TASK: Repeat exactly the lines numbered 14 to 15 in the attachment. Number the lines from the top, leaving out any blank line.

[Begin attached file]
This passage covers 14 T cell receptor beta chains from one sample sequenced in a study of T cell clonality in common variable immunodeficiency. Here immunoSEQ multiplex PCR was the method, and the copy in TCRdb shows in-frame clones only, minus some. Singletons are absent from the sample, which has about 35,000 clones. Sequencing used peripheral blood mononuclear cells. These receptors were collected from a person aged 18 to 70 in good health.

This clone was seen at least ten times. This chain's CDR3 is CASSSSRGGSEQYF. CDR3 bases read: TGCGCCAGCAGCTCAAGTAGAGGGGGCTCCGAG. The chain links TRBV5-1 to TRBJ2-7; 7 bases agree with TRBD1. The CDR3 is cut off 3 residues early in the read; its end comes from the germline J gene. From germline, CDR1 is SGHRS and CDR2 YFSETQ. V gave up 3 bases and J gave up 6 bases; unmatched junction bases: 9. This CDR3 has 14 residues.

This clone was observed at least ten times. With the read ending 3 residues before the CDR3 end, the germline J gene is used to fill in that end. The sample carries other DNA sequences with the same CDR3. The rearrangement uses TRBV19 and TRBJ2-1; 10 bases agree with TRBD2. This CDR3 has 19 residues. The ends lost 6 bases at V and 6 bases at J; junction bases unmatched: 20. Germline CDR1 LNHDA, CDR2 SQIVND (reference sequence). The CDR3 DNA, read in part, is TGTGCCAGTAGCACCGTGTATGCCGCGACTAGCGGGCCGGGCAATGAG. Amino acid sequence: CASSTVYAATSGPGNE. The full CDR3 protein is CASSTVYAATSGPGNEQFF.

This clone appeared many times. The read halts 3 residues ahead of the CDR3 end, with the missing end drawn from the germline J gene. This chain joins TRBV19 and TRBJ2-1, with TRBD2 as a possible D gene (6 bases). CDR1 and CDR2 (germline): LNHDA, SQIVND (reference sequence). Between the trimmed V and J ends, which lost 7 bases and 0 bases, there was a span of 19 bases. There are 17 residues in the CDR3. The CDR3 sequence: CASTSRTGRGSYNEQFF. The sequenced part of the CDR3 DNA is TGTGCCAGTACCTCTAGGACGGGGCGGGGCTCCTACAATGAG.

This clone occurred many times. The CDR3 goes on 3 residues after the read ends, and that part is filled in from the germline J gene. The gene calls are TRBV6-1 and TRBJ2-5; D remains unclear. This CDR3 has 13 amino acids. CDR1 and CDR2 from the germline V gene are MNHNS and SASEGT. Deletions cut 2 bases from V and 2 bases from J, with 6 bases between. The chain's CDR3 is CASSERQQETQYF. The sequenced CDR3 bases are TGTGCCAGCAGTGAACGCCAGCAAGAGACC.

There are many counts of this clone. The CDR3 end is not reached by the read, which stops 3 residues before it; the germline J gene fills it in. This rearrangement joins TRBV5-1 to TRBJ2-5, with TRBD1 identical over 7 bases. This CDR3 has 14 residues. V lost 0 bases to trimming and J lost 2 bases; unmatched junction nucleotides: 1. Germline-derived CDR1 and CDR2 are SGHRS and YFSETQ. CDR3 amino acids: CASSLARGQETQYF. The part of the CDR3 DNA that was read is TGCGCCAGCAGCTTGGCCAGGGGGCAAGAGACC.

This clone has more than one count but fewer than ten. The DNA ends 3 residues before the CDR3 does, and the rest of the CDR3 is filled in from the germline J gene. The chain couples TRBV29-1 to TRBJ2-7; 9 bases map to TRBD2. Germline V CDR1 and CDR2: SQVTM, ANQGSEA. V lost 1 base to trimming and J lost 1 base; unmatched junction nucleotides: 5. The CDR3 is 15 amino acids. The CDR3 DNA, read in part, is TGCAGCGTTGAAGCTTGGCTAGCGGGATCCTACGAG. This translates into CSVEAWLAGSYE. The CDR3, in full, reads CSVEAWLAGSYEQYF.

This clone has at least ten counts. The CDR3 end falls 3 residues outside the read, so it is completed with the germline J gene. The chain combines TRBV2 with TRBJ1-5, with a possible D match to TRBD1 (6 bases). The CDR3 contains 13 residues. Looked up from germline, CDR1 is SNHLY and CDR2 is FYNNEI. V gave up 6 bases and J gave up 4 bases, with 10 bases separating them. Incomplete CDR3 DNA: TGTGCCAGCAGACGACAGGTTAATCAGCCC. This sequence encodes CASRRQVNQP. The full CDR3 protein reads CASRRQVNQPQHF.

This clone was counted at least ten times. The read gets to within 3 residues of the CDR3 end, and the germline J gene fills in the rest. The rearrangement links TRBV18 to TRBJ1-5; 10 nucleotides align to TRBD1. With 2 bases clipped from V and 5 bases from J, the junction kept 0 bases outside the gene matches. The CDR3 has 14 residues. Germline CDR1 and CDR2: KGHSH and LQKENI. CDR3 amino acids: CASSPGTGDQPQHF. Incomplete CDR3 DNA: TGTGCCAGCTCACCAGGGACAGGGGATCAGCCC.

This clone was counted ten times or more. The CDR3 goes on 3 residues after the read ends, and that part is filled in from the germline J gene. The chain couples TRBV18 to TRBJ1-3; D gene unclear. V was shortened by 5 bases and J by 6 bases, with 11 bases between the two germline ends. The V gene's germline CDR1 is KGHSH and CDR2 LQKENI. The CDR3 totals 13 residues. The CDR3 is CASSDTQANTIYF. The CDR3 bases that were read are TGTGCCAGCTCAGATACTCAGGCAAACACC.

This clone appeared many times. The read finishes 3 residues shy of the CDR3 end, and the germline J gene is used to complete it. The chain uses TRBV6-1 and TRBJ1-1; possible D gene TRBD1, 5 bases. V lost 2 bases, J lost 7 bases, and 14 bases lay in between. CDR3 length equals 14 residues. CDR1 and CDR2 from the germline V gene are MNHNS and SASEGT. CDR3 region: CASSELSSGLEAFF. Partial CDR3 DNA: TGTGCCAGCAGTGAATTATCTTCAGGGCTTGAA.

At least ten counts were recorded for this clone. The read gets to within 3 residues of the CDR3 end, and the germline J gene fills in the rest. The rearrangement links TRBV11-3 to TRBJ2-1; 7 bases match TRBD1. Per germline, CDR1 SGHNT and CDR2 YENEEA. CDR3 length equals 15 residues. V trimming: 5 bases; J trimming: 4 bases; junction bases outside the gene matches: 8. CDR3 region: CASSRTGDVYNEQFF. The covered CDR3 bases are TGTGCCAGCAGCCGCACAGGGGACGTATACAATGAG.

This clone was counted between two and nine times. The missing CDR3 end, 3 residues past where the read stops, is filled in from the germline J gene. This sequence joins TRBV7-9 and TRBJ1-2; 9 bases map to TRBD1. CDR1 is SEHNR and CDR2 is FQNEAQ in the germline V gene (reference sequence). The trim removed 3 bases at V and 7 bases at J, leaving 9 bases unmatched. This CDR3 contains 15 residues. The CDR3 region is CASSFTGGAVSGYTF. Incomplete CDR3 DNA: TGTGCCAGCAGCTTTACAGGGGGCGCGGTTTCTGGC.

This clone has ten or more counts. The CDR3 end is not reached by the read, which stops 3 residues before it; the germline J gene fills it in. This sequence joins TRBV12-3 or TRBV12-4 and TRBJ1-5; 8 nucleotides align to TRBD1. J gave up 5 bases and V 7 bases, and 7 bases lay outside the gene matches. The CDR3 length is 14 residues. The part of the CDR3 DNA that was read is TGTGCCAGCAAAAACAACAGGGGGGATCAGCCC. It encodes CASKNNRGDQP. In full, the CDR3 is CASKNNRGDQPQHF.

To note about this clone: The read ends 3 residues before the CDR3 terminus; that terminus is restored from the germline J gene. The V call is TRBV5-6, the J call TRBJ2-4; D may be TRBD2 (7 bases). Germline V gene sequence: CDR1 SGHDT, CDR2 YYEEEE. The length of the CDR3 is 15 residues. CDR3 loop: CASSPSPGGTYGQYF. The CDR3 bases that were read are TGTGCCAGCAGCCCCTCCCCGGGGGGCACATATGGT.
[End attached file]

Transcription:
This clone has ten or more counts. The CDR3 end is not reached by the read, which stops 3 residues before it; the germline J gene fills it in. This sequence joins TRBV12-3 or TRBV12-4 and TRBJ1-5; 8 nucleotides align to TRBD1. J gave up 5 bases and V 7 bases, and 7 bases lay outside the gene matches. The CDR3 length is 14 residues. The part of the CDR3 DNA that was read is TGTGCCAGCAAAAACAACAGGGGGGATCAGCCC. It encodes CASKNNRGDQP. In full, the CDR3 is CASKNNRGDQPQHF.

To note about this clone: The read ends 3 residues before the CDR3 terminus; that terminus is restored from the germline J gene. The V call is TRBV5-6, the J call TRBJ2-4; D may be TRBD2 (7 bases). Germline V gene sequence: CDR1 SGHDT, CDR2 YYEEEE. The length of the CDR3 is 15 residues. CDR3 loop: CASSPSPGGTYGQYF. The CDR3 bases that were read are TGTGCCAGCAGCCCCTCCCCGGGGGGCACATATGGT.